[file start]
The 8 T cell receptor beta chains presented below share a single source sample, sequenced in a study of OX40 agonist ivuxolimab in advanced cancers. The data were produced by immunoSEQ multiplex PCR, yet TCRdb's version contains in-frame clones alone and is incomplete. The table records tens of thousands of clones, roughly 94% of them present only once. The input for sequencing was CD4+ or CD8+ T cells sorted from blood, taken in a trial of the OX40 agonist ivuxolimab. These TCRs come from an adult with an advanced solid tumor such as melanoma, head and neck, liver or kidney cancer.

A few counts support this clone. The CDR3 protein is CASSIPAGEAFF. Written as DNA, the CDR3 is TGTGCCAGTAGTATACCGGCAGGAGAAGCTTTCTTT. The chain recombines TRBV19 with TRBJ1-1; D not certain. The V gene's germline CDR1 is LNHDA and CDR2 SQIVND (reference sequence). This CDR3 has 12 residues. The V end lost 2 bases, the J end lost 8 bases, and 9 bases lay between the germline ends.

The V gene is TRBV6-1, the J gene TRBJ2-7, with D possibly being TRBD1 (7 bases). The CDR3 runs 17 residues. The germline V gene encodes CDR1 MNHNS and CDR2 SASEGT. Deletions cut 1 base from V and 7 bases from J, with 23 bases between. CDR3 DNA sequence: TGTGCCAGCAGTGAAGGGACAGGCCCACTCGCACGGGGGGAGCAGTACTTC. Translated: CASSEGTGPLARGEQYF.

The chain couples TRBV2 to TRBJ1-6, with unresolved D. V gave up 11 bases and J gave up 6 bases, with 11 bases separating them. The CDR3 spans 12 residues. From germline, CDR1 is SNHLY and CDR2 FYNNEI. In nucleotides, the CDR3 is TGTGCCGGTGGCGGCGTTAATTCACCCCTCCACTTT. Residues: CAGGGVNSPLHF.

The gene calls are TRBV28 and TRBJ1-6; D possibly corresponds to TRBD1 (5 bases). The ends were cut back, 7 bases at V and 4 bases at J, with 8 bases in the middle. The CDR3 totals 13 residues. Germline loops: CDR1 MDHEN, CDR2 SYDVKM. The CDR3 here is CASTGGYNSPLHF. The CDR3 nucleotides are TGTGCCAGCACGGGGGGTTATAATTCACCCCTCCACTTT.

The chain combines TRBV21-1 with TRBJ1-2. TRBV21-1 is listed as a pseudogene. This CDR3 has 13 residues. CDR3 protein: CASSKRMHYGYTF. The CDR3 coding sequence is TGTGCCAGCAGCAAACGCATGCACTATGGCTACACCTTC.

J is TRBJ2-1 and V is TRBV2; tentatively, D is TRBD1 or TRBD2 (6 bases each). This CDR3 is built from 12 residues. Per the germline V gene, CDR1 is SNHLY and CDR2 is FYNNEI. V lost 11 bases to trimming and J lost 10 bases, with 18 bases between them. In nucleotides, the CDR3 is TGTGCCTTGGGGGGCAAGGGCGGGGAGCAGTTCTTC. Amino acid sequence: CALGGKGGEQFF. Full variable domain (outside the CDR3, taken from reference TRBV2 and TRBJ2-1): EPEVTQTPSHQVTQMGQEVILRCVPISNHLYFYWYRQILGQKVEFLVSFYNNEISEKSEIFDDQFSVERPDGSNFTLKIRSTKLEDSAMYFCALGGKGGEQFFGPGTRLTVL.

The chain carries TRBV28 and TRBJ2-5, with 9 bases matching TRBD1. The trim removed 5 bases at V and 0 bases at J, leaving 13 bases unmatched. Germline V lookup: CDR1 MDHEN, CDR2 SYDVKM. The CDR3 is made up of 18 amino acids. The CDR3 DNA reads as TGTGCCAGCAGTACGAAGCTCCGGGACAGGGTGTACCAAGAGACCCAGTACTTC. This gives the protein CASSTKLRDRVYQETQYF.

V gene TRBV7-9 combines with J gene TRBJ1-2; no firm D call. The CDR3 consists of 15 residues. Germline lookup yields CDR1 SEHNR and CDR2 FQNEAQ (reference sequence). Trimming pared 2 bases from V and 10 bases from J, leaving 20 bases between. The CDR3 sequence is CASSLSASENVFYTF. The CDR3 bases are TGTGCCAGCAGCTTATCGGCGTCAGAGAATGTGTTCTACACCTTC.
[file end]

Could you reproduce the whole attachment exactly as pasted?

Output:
The 8 T cell receptor beta chains presented below share a single source sample, sequenced in a study of OX40 agonist ivuxolimab in advanced cancers. The data were produced by immunoSEQ multiplex PCR, yet TCRdb's version contains in-frame clones alone and is incomplete. The table records tens of thousands of clones, roughly 94% of them present only once. The input for sequencing was CD4+ or CD8+ T cells sorted from blood, taken in a trial of the OX40 agonist ivuxolimab. These TCRs come from an adult with an advanced solid tumor such as melanoma, head and neck, liver or kidney cancer.

A few counts support this clone. The CDR3 protein is CASSIPAGEAFF. Written as DNA, the CDR3 is TGTGCCAGTAGTATACCGGCAGGAGAAGCTTTCTTT. The chain recombines TRBV19 with TRBJ1-1; D not certain. The V gene's germline CDR1 is LNHDA and CDR2 SQIVND (reference sequence). This CDR3 has 12 residues. The V end lost 2 bases, the J end lost 8 bases, and 9 bases lay between the germline ends.

The V gene is TRBV6-1, the J gene TRBJ2-7, with D possibly being TRBD1 (7 bases). The CDR3 runs 17 residues. The germline V gene encodes CDR1 MNHNS and CDR2 SASEGT. Deletions cut 1 base from V and 7 bases from J, with 23 bases between. CDR3 DNA sequence: TGTGCCAGCAGTGAAGGGACAGGCCCACTCGCACGGGGGGAGCAGTACTTC. Translated: CASSEGTGPLARGEQYF.

The chain couples TRBV2 to TRBJ1-6, with unresolved D. V gave up 11 bases and J gave up 6 bases, with 11 bases separating them. The CDR3 spans 12 residues. From germline, CDR1 is SNHLY and CDR2 FYNNEI. In nucleotides, the CDR3 is TGTGCCGGTGGCGGCGTTAATTCACCCCTCCACTTT. Residues: CAGGGVNSPLHF.

The gene calls are TRBV28 and TRBJ1-6; D possibly corresponds to TRBD1 (5 bases). The ends were cut back, 7 bases at V and 4 bases at J, with 8 bases in the middle. The CDR3 totals 13 residues. Germline loops: CDR1 MDHEN, CDR2 SYDVKM. The CDR3 here is CASTGGYNSPLHF. The CDR3 nucleotides are TGTGCCAGCACGGGGGGTTATAATTCACCCCTCCACTTT.

The chain combines TRBV21-1 with TRBJ1-2. TRBV21-1 is listed as a pseudogene. This CDR3 has 13 residues. CDR3 protein: CASSKRMHYGYTF. The CDR3 coding sequence is TGTGCCAGCAGCAAACGCATGCACTATGGCTACACCTTC.

J is TRBJ2-1 and V is TRBV2; tentatively, D is TRBD1 or TRBD2 (6 bases each). This CDR3 is built from 12 residues. Per the germline V gene, CDR1 is SNHLY and CDR2 is FYNNEI. V lost 11 bases to trimming and J lost 10 bases, with 18 bases between them. In nucleotides, the CDR3 is TGTGCCTTGGGGGGCAAGGGCGGGGAGCAGTTCTTC. Amino acid sequence: CALGGKGGEQFF. Full variable domain (outside the CDR3, taken from reference TRBV2 and TRBJ2-1): EPEVTQTPSHQVTQMGQEVILRCVPISNHLYFYWYRQILGQKVEFLVSFYNNEISEKSEIFDDQFSVERPDGSNFTLKIRSTKLEDSAMYFCALGGKGGEQFFGPGTRLTVL.

The chain carries TRBV28 and TRBJ2-5, with 9 bases matching TRBD1. The trim removed 5 bases at V and 0 bases at J, leaving 13 bases unmatched. Germline V lookup: CDR1 MDHEN, CDR2 SYDVKM. The CDR3 is made up of 18 amino acids. The CDR3 DNA reads as TGTGCCAGCAGTACGAAGCTCCGGGACAGGGTGTACCAAGAGACCCAGTACTTC. This gives the protein CASSTKLRDRVYQETQYF.

V gene TRBV7-9 combines with J gene TRBJ1-2; no firm D call. The CDR3 consists of 15 residues. Germline lookup yields CDR1 SEHNR and CDR2 FQNEAQ (reference sequence). Trimming pared 2 bases from V and 10 bases from J, leaving 20 bases between. The CDR3 sequence is CASSLSASENVFYTF. The CDR3 bases are TGTGCCAGCAGCTTATCGGCGTCAGAGAATGTGTTCTACACCTTC.